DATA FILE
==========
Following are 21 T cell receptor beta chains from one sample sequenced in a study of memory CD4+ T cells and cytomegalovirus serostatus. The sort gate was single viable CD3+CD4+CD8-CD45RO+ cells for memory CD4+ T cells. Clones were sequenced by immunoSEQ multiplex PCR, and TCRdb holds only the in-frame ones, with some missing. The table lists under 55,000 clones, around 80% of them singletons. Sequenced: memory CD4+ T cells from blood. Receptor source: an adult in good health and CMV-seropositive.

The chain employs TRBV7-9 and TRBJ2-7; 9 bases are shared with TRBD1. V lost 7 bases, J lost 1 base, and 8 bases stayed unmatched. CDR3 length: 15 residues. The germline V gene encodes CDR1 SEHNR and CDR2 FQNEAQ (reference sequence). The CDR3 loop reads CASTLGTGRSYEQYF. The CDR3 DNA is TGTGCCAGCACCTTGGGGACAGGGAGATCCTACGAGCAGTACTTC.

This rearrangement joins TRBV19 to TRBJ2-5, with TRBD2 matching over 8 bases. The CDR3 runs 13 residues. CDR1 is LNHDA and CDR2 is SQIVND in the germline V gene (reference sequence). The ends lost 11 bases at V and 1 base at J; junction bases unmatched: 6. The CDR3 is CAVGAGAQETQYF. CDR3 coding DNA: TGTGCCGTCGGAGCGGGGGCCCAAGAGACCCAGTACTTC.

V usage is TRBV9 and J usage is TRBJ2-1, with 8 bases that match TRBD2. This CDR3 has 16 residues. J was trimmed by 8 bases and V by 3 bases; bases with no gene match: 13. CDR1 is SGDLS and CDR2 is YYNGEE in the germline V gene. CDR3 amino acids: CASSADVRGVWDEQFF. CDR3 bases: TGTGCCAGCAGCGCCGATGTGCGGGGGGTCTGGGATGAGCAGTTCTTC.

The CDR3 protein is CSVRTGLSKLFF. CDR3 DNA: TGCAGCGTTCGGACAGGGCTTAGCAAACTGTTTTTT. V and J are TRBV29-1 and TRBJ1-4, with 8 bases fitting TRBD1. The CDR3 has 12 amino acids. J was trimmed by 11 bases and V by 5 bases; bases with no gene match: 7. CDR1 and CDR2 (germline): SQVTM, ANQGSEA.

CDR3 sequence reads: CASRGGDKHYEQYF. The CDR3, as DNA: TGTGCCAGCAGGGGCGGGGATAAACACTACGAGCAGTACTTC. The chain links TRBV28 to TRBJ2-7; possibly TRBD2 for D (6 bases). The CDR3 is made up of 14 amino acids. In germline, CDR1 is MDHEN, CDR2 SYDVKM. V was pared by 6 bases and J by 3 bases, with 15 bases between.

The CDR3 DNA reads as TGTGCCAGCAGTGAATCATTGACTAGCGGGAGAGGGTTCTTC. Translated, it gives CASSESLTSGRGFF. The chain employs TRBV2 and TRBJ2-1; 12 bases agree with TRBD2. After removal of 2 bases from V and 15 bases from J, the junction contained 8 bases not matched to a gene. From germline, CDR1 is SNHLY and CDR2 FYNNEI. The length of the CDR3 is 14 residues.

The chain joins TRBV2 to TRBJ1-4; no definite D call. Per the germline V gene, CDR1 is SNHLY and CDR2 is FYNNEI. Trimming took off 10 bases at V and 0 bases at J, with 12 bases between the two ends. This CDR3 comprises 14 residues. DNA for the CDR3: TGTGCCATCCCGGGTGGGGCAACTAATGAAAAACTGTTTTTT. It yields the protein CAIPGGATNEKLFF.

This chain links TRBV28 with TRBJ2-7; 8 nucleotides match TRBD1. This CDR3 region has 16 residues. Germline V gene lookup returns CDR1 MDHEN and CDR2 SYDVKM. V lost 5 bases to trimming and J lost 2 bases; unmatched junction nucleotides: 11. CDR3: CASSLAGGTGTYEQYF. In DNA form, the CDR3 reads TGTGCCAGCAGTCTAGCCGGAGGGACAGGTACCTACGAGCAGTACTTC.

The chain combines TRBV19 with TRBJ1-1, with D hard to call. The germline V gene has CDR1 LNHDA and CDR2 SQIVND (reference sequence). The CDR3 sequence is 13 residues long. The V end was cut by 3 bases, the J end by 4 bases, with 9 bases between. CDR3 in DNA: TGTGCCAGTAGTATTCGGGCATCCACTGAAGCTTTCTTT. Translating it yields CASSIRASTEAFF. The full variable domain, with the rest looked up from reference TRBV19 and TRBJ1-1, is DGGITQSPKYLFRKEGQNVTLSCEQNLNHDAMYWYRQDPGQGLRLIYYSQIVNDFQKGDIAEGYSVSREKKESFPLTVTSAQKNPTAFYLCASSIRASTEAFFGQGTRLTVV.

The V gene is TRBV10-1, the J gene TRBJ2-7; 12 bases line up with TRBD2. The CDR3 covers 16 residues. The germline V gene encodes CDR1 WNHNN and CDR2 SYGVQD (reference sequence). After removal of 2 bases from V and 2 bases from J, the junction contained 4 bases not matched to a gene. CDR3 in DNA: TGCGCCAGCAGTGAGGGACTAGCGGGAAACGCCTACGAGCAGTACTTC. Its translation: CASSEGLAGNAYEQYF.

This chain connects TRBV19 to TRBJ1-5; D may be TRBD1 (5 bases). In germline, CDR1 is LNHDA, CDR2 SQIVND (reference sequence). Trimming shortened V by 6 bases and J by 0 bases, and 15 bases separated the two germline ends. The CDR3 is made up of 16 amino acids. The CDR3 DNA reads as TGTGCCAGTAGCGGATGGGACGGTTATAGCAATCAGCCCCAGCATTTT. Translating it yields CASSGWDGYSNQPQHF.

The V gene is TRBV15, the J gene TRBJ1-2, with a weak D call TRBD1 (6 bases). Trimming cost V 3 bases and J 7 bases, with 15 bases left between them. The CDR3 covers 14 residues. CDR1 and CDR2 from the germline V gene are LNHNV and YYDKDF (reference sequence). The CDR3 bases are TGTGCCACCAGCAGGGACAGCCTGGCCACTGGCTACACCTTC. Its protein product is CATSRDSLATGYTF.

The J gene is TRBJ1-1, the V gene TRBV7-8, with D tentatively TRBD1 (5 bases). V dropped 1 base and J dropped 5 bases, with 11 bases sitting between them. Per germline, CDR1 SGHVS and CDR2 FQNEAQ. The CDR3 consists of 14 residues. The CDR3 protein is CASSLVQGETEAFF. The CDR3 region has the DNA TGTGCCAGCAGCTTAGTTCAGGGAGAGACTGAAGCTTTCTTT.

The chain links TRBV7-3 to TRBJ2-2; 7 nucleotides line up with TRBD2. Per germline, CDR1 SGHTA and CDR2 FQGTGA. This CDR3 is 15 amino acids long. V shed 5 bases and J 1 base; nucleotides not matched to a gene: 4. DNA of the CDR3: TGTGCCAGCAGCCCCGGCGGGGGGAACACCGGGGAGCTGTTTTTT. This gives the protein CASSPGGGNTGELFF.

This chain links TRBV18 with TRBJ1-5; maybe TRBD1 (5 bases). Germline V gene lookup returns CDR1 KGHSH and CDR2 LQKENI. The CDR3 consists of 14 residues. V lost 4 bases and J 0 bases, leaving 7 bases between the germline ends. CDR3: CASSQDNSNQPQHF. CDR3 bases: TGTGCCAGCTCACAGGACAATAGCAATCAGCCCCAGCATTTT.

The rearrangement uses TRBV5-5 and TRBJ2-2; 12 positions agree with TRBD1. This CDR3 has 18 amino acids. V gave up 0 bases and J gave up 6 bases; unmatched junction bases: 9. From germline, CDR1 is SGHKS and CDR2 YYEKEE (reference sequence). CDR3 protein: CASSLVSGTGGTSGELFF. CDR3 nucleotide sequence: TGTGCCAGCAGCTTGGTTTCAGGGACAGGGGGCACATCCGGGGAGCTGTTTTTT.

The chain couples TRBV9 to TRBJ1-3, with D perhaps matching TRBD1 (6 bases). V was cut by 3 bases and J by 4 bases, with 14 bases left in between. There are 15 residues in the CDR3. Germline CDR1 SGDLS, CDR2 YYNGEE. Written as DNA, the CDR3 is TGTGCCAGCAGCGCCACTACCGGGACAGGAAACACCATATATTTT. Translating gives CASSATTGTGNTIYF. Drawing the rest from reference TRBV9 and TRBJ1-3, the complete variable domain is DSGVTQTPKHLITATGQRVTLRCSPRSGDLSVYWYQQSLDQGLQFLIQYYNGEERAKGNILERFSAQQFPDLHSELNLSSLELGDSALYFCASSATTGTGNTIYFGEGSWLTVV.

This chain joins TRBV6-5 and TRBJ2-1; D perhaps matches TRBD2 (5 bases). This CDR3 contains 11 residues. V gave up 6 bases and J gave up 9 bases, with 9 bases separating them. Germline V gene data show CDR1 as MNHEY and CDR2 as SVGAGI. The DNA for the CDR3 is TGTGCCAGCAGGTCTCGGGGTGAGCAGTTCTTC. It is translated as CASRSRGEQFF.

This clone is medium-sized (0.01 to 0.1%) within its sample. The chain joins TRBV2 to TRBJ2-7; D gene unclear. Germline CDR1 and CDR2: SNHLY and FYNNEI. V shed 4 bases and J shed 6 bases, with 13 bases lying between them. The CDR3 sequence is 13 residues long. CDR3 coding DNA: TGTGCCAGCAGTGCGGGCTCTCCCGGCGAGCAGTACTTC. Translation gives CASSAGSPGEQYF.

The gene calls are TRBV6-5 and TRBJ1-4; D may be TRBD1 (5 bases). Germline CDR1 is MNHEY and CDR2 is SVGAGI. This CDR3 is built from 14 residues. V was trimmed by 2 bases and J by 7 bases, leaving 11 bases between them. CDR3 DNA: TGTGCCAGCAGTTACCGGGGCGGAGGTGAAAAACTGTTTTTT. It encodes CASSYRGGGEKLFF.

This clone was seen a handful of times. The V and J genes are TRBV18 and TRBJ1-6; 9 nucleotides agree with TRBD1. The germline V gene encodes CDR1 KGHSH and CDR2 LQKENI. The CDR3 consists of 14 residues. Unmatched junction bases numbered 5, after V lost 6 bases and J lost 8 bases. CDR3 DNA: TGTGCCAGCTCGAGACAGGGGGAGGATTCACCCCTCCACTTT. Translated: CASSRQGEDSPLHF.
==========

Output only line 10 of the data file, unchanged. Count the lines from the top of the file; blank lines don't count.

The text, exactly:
The chain combines TRBV19 with TRBJ1-1, with D hard to call. The germline V gene has CDR1 LNHDA and CDR2 SQIVND (reference sequence). The CDR3 sequence is 13 residues long. The V end was cut by 3 bases, the J end by 4 bases, with 9 bases between. CDR3 in DNA: TGTGCCAGTAGTATTCGGGCATCCACTGAAGCTTTCTTT. Translating it yields CASSIRASTEAFF. The full variable domain, with the rest looked up from reference TRBV19 and TRBJ1-1, is DGGITQSPKYLFRKEGQNVTLSCEQNLNHDAMYWYRQDPGQGLRLIYYSQIVNDFQKGDIAEGYSVSREKKESFPLTVTSAQKNPTAFYLCASSIRASTEAFFGQGTRLTVV.